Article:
Poland – The dwarves of Wrocław

Direction Wrocław, the “Polish Venice”

Built around the Oder River and its effluents, the city is charming. It has 127 bridges connecting 12 islands, a magnificent square surrounded by Renaissance-style mansions in pastel colors, and scattered tiny figures.

The Polish people call them “krasnales.”

They appear sitting on a bench, bustling about at the foot of a wall, eating ice cream, or reading the newspaper. 

Do you want to know who they are?

Krasnales are goblins or gnomes, some little statues dotted around the city streets. No one knows precisely their number; some say there are, however, more than 300.

You can imagine my frenzy taking pictures of them at the start of our visit. Although they are all original and beautiful, I gave up pretty quickly. Therefore, you will only be able to admire a few of them.

The story of those little guys

At first, I thought they were a tribute to a local sculptor. Then, I discovered their true meaning and connection to the history of Poland.

They are, in fact, a tribute paid to Alternative Orange, an anti-Soviet resistance movement that raged in the 1980s and participated in the collapse of the Communist Party.

Today, only one original drawing remains visible at 22 Smoluchowskiego Street.

Artist Waldemar “Major” Fydrych, the creator of the coalition, chose the absurd card to achieve his ends.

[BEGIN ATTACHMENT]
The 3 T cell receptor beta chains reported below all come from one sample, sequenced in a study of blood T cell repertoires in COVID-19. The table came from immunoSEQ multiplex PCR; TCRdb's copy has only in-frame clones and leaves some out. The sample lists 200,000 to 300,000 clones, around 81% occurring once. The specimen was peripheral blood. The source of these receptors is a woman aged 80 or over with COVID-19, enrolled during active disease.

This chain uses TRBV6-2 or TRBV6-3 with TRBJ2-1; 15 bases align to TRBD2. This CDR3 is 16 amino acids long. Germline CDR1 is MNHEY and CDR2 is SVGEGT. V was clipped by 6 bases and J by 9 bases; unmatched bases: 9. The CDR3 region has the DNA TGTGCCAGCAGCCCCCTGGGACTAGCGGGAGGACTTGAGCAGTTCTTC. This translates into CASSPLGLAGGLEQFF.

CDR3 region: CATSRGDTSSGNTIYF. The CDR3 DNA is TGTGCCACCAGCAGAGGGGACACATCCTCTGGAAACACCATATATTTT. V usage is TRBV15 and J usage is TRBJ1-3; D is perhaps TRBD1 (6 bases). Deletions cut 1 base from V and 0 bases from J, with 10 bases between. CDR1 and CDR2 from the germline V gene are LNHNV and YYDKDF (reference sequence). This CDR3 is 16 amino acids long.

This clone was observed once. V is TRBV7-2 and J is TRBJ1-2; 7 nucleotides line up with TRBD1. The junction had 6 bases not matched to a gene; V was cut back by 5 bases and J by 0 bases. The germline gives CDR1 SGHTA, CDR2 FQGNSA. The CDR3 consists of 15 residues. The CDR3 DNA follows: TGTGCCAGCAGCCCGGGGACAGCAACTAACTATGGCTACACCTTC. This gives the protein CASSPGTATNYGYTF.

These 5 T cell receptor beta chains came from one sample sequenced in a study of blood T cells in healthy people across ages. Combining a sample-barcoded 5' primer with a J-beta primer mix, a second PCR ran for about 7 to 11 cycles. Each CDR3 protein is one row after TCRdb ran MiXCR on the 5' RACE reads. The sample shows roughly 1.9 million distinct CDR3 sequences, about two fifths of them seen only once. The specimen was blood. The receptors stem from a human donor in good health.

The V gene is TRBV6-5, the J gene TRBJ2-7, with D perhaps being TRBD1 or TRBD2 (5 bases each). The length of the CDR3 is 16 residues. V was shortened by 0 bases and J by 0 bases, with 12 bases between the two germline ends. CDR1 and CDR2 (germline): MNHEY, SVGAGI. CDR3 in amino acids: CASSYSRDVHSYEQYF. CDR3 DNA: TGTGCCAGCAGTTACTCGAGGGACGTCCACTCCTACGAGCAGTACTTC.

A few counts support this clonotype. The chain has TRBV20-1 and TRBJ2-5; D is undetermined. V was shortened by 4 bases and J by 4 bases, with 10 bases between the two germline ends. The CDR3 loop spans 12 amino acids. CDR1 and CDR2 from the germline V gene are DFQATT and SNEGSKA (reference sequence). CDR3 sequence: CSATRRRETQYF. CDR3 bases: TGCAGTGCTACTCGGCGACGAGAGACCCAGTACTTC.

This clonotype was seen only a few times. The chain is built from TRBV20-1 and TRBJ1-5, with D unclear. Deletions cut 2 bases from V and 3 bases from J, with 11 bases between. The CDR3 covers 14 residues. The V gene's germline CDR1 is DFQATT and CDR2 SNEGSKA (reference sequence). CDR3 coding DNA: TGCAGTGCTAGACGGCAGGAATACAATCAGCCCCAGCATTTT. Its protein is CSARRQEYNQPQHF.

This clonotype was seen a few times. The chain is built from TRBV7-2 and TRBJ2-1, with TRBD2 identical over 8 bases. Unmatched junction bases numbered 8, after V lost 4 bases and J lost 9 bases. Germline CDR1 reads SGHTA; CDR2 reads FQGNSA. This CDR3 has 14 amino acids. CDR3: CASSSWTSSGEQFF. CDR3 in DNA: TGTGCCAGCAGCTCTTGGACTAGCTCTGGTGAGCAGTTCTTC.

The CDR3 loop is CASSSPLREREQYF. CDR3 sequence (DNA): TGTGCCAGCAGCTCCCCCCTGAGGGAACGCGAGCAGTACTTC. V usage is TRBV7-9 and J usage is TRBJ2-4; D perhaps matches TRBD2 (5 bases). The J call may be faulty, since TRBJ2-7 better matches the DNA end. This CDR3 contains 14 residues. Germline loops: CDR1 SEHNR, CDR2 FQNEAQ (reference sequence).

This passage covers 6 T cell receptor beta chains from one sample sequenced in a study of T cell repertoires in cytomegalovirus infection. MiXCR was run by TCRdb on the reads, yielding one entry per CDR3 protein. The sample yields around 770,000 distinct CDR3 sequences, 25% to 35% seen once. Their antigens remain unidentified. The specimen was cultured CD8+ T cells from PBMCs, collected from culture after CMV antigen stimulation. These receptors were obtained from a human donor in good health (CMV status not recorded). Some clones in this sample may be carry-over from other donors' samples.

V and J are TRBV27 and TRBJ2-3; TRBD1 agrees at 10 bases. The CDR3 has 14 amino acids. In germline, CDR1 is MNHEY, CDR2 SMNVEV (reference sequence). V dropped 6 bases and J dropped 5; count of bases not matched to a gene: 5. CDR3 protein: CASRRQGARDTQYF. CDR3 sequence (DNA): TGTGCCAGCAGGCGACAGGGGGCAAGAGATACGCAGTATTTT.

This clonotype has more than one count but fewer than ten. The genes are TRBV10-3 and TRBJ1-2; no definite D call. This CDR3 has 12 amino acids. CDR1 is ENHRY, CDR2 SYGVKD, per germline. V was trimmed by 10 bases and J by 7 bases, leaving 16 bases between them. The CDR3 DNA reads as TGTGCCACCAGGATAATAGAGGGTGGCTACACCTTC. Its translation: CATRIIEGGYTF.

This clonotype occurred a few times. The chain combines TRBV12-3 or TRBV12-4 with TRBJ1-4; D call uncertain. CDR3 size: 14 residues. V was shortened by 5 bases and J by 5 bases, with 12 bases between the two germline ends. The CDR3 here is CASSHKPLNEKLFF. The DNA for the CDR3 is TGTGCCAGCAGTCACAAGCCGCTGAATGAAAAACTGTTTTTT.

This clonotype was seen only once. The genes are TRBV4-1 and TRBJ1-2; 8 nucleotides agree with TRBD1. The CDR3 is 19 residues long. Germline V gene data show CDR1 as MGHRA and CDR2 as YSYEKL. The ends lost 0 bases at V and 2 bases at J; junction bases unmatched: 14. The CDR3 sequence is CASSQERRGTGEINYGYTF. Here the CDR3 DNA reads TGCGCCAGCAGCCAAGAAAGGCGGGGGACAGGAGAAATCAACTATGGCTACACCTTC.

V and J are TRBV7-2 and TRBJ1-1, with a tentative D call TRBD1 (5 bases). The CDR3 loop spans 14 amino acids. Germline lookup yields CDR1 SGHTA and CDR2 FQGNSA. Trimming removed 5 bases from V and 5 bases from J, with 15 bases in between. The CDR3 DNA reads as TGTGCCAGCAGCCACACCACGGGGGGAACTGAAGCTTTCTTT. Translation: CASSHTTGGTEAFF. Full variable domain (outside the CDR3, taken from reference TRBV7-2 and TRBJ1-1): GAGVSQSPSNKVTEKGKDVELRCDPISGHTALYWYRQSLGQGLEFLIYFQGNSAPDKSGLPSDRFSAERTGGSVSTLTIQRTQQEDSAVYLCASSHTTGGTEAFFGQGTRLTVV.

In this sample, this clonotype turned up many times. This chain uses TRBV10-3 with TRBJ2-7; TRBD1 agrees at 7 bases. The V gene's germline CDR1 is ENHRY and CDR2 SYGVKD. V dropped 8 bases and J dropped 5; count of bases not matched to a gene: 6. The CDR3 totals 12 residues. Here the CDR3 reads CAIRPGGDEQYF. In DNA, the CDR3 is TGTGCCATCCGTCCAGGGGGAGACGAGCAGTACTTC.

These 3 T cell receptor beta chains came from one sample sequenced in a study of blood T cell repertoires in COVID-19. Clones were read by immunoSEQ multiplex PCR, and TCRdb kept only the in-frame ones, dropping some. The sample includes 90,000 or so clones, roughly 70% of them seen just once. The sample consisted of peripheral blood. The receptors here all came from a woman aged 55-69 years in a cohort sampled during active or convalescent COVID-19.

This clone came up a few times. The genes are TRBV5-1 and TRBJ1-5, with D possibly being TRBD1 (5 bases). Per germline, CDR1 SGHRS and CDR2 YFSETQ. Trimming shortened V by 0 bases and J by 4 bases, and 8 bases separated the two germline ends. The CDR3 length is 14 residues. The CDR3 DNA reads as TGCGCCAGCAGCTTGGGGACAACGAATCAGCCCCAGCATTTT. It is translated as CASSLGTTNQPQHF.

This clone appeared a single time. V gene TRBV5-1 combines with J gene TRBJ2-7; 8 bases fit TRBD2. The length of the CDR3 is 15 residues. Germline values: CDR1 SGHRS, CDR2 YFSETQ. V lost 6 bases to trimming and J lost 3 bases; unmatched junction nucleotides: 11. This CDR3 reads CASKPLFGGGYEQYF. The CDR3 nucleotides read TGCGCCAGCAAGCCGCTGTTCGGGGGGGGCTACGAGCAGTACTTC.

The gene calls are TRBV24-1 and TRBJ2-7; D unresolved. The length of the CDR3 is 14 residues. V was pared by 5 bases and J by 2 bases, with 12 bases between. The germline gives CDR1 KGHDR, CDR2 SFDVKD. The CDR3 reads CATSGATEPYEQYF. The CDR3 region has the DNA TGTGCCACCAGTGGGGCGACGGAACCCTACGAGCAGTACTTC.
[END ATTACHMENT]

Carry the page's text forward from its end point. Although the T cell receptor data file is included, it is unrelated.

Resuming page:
The group aimed to make fun of the then government and awaken the people’s critical spirit, slumbered by years of Communist occupation.
They painted elves on city walls and organized silly “happenings.” At one point, they brought together up to 13,000 people. 

It was their way of making people laugh, showing the inconsistency of the country’s political situation, and encouraging them to stop being afraid. Fantastic demonstrations have even taken place, such as defending the rights of “dwarves.”

The arrival of the statuettes

The first, Papa Krasna or Papa Dwarf, was set up by the municipality on Świdnicka Street, where the coalition used to hang out.

Four years later, local sculptor Tomasz Moczek had the idea to create the now famous dwarves . which represent a part of the history of the daily life of Wrocław.

And since then, every year, new characters appear.

Upon learning the unique story behind these characters, we started to look at them differently.
A trail exists so that children can wander through Wrocław to discover them. It’s a great fun way to explore the streets and nooks and crannies of the city.

If you want to know more about the revolution of the dwarves, you can find here a site dedicated to them.

Leave a Reply

Your email address will not be published.